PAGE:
Robert Gray (1755-1806) was the first American to circumnavigate the globe. He discovered the Columbia River while exploring the coastline of the Oregon country.
Robert Gray was born in Tiverton, R.I., on May 10, 1755. He served in a privateer during the American Revolution, and in 1787 he sailed with Capt. John Kendrick on the first Yankee trading voyage to China. The project was to tie the new fur trade of the Pacific Northwest into the ancient commerce of Cathay. Gray commanded the little sloop Lady Washington, and Kendrick sailed the fullrigged ship Columbia Rediviva (usually called the Columbia). Transferred from the little consort to the command of the larger vessel, Gray returned to New England in August 1790, after selling his cargo of sea otter skins in Macao for $21,000 and buying tea in Canton.
From a strictly monetary point of view, the voyage just about broke even, but it was immensely profitable in terms of American prestige, for Gray had sailed 42,000 miles to become the first circumnavigator of the globe from the United States. Also, he had flown the "Stars and Stripes" for the first time in some of the most out-of-the-way corners of the world.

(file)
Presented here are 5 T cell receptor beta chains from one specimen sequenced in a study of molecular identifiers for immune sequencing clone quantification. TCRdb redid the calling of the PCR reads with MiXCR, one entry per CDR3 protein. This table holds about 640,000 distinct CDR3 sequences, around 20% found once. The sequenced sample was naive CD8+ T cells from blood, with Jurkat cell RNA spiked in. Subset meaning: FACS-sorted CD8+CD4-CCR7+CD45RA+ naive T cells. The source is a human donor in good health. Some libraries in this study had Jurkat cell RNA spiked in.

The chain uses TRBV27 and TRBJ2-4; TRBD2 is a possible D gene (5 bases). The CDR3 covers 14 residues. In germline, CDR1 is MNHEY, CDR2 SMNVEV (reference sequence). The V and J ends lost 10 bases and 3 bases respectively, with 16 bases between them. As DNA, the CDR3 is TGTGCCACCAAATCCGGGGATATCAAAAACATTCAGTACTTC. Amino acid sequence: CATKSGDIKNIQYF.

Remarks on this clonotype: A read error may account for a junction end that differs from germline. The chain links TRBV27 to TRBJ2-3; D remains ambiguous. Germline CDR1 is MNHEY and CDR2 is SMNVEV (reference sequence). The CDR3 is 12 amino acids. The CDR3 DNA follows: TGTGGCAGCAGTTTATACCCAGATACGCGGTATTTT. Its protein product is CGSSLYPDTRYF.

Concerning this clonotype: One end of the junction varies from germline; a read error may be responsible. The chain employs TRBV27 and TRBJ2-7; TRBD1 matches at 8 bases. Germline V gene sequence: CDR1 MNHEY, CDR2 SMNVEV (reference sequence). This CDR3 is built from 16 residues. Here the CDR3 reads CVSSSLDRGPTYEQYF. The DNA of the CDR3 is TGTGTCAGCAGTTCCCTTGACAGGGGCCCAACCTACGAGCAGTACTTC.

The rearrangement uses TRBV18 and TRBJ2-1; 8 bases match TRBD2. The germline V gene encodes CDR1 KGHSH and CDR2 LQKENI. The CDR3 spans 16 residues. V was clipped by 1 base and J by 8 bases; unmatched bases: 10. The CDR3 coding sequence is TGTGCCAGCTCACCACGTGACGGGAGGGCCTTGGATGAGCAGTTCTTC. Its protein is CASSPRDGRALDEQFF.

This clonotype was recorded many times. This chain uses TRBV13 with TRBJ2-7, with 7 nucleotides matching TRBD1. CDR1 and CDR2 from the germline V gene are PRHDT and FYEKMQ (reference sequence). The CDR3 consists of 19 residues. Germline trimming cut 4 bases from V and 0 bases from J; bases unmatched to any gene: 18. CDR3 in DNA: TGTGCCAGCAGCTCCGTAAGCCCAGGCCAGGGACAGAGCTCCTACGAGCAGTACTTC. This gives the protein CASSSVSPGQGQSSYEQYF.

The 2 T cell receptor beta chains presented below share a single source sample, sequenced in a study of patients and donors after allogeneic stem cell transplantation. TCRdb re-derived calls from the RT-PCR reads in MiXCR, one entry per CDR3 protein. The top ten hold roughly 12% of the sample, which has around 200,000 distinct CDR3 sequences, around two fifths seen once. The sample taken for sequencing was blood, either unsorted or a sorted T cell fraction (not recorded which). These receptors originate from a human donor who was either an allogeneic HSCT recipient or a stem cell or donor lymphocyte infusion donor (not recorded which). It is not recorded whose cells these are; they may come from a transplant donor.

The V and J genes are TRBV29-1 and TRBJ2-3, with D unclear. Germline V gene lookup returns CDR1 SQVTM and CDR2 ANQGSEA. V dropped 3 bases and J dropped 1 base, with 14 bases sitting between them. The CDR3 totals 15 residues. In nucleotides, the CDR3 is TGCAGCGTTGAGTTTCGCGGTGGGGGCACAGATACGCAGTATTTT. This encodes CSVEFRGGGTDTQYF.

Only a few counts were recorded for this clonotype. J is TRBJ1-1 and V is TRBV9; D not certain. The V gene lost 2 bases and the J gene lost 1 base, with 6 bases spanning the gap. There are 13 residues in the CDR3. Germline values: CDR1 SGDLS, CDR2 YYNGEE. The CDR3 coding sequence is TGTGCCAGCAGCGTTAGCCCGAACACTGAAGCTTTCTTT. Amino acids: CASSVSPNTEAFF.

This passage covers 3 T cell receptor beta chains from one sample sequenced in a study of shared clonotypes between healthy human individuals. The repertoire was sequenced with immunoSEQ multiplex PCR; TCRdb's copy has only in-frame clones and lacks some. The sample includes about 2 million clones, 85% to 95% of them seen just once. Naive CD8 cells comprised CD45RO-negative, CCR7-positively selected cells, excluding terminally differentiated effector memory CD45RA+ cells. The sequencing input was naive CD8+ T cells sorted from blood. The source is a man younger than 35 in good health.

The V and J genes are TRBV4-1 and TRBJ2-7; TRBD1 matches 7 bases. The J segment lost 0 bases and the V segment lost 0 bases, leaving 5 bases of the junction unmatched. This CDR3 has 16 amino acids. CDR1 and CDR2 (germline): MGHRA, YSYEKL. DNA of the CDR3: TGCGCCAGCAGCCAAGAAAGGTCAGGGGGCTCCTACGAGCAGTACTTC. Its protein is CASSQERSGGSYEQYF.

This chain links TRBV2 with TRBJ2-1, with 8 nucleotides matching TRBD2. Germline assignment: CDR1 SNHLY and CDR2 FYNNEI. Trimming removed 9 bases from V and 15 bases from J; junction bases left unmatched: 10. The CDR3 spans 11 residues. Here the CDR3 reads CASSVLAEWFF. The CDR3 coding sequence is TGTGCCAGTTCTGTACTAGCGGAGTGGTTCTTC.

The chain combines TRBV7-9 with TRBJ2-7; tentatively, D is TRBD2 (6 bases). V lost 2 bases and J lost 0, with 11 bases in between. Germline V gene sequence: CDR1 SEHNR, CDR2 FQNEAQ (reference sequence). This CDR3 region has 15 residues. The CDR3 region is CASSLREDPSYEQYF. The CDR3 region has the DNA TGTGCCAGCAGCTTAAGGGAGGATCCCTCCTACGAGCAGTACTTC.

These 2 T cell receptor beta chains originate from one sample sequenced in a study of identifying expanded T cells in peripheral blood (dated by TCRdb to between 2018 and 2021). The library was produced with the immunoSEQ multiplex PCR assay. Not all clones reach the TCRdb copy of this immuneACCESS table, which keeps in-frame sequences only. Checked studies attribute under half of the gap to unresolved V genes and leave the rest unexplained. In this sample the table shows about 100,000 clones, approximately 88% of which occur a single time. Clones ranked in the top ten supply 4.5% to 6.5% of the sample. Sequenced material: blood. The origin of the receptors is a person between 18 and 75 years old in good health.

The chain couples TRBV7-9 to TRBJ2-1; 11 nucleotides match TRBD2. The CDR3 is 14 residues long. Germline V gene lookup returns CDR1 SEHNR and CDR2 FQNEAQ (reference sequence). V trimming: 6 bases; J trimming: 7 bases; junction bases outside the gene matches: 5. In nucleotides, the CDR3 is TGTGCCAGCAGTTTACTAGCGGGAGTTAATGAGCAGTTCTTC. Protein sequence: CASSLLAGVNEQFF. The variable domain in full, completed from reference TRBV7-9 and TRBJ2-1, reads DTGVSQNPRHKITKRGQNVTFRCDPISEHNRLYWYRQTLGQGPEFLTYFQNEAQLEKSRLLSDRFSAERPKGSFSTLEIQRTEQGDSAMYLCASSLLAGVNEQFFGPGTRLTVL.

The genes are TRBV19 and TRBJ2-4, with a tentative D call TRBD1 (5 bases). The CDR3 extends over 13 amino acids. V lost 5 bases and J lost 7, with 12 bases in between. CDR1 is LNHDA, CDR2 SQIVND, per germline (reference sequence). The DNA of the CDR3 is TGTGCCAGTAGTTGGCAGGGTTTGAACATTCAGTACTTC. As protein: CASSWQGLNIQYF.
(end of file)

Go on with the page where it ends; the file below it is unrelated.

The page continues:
Gray's greatest service to his country came after he sailed the Columbia from Boston in 1790 to Vancouver Island with a cargo of Indian trade goods—copper, iron, and blue cloth. After wintering on the coast and building a second boat there, he explored southward, discovering Gray's Harbor, on which Washington's modern ports Hoquiam and Aberdeen are located. On May 11, 1792, guided by the crew of the little pinnace he had sent ahead, Gray brought the Columbia through the breakers of the bar and into the mouth of the legendary "River of the West," which he renamed the Columbia for his ship.
By July 1793 Gray was back in Boston. He married Martha Atkins and settled down to raise a family. Henceforth, the navigator confined his voyaging to the coastal trade. En route to Charleston, S.C., in the summer of 1806, he died on shipboard and was buried at sea.
Gray was largely unaware of the import of his discovery of the Columbia River. He did not know that his discovery, when reinforced by the expedition of Meriwether Lewis and William Clark in 1805-1806, would establish a firm American claim to the Washington and Oregon area of the Pacific Northwest.
Further Reading on Robert Gray
There is no biography of Gray. Details of his voyages and assessments of their results are available in such histories of the Northwest as Charles M. Gates and Oscar O. Winther, The Great Northwest (1947), and Dorothy O. Johansen, Empire on the Columbia (1957; 2d ed. 1967).